Is it Time for India to Issue its Second Compulsory License – The COVID-19 Vaccine


Mark Harris Getty, the co-founder of the British-American Company Getty Images, once opined that Intellectual Property is the oil of the 21st Century. But in a world which is attacked by a deadly virus how relevant Intellectual Property is today? As the coronavirus impact intensifies across the world, the search for a vaccine also gains momentum not only in India but worldwide. There are a number of never-faced-before legal conundrums surrounding the outbreak of this virus. But what if we actually come up with a made in India vaccine that is effective against Covid-19? It looks like even when we have a cure for this virus, the legal battles will only increase.  Even after a vaccine is developed, the challenges will include making it available to the general public at an affordable price. In order to achieve this goal, it will be imperative for the government to consider using the powers conferred on it by Sections 84 and  92 of the Indian Patents Act, 1970.

Compulsory Licensing under The Indian Patents Act, 1970.

In India, there are two types of licenses – Voluntary Licenses and Compulsory Licenses. Voluntary licenses are licenses that the patent owner will voluntarily grant after charging license fees. Compulsory Licensing, in simple words, means permissions for using, making, or selling a patented product without any permission from the patent owner. Under Section 84 of the Indian Patents Act, 1970, the Controller for grant of Compulsory License can authorize a patented invention to be manufactured by a third party on the grounds that (a) the public requirement is not met, (b) the patented invention is not affordable and (c)  that the patented invention is not worked in India. Further, Section 92 of the said act gives the power to the central government to issue a compulsory license at any time after the sealing in cases of extreme urgency. Section 92 (3) of the said Act further clarifies that public health emergencies can also be a ground to issue a compulsory license. In case a COVID-19 vaccine is developed in India, the Government will have to consider issuing a compulsory license. In order to cater to the needs of 1.3 billion people and that too at an affordable price will be a challenge for the Government but Compulsory Licensing will make things easier. Compulsory Licensing, though a very interesting area of study in Intellectual Property Rights in India, has only been used once in a country as big as India.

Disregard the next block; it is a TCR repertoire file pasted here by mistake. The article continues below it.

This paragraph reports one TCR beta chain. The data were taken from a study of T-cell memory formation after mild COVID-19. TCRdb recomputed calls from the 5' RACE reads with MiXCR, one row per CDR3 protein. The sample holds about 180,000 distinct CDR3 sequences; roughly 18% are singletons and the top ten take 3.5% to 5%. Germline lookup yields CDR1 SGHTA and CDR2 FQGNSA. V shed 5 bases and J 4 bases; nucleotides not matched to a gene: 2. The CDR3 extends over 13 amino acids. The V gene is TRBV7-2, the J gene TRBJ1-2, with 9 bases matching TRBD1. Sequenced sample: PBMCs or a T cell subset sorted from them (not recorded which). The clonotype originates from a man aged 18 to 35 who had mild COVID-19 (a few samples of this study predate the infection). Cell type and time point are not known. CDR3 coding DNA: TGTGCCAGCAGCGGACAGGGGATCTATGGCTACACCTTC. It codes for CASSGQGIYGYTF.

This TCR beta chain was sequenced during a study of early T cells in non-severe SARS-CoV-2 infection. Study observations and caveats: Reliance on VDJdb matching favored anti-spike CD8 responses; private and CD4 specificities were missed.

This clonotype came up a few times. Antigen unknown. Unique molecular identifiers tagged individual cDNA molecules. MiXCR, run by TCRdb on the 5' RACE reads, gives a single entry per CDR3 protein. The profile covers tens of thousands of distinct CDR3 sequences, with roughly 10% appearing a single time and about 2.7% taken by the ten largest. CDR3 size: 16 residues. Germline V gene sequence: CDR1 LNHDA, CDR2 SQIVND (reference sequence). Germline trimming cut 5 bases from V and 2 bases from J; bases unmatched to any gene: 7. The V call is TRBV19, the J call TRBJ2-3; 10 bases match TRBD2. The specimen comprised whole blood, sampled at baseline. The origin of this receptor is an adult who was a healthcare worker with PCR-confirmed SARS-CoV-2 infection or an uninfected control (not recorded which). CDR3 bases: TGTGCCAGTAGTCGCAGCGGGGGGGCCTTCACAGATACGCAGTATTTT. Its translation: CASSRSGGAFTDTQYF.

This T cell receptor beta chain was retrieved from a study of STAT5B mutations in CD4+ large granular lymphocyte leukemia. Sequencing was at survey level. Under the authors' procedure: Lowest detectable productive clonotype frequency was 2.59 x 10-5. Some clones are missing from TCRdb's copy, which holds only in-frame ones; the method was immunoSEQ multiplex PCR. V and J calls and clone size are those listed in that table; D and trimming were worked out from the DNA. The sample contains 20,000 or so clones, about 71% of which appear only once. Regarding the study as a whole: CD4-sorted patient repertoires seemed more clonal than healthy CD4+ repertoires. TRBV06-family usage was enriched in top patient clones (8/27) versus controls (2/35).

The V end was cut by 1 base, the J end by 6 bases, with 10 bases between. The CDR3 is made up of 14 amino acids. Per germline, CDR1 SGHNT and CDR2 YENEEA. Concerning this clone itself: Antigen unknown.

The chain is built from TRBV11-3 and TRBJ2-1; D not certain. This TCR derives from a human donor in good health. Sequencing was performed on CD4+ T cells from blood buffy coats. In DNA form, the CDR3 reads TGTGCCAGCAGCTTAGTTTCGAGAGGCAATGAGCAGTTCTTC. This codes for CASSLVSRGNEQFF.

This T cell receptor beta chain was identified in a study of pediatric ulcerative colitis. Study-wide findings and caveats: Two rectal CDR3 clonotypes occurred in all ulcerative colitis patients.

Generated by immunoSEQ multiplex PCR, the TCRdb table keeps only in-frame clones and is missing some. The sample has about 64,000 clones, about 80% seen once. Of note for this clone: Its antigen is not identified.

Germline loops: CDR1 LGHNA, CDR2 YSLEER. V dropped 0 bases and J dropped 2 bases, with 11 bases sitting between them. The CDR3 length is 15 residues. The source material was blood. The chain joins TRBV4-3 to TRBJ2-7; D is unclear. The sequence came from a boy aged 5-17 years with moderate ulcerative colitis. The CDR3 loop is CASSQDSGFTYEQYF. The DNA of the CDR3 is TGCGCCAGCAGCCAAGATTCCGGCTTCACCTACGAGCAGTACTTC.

India’s first compulsory license

A Hyderabad-based drug manufacturer Natco was issued a compulsory license by the Indian Patent Office to sell Bayer’s Cancer drug in 2012. In the judgment, the Patent Controller opined that Bayer was not able to meet the public requirement hence issuing the compulsory license. In fact, out of the total 8,842 patients, only 2% got hold of this life-saving drug. In return, Natco has to pay 8% of the net sales as royalty to Bayer. Bayer was disappointed in the decision of the Controller to grant a compulsory license for its drug Nexavar. Natco welcomed the decision and said it is one of the important first steps to reduce the cost of drugs in India and to make it easily available to all sections of society. The United States of America also criticized this move by labeling it as an attempt to dilute India’s Intellectual Property regime. Hence, issuing Compulsory Licenses has always been a controversial issue and has not been used after this case.